slightest resistance, to—as if by magic—overcome friction. Superfluidity is very much analogous to superconductivity, the ability of a metal to conduct electricity without any loss. Indeed, in a very real sense superconductivity is superfluidity, with the electrical current being carried along through the superconducting metal as a superfluid of electrons. A superfluid is to a regular fluid what a superconductor is to a regular electrical conductor. Until the mid-1990s the only laboratory superfluids known were liquids of both helium isotopes, 4He and the rarer 3He.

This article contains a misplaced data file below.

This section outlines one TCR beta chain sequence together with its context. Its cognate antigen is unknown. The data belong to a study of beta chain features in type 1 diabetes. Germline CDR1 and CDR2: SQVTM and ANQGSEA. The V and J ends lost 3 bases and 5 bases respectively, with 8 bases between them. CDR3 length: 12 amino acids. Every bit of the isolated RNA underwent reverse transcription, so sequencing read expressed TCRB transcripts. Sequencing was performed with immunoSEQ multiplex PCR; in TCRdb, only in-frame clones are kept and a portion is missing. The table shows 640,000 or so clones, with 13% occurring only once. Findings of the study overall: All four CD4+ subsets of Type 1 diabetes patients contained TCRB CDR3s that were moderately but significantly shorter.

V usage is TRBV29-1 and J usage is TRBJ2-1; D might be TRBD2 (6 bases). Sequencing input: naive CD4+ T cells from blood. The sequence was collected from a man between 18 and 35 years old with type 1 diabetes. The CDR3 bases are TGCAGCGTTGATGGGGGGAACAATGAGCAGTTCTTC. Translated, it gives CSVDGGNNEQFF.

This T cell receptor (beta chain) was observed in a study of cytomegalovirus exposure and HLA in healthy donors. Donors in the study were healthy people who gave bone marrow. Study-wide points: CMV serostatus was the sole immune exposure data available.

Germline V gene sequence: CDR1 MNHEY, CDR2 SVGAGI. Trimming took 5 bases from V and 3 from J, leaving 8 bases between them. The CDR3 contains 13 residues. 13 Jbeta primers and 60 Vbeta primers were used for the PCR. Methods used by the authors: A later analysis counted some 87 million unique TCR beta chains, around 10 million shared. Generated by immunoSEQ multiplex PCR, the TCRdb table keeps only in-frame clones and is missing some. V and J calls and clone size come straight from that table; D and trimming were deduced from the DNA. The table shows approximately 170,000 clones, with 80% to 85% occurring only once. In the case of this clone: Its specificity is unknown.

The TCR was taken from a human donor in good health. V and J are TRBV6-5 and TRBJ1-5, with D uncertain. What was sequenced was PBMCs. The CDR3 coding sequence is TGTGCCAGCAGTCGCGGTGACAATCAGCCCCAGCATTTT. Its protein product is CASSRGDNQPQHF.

In principle, a superfluid gas flowing around a closed loop can keep flowing (or “persist”) forever. At a conceptual level, persistent superflow around a loop can be understood as analogous to a twisted loop of ribbon. Imagine taking a length of ribbon, putting a twist in it, and then bringing the two ends of the ribbon together and permanently gluing them. The twist in the loop of ribbon represents the flow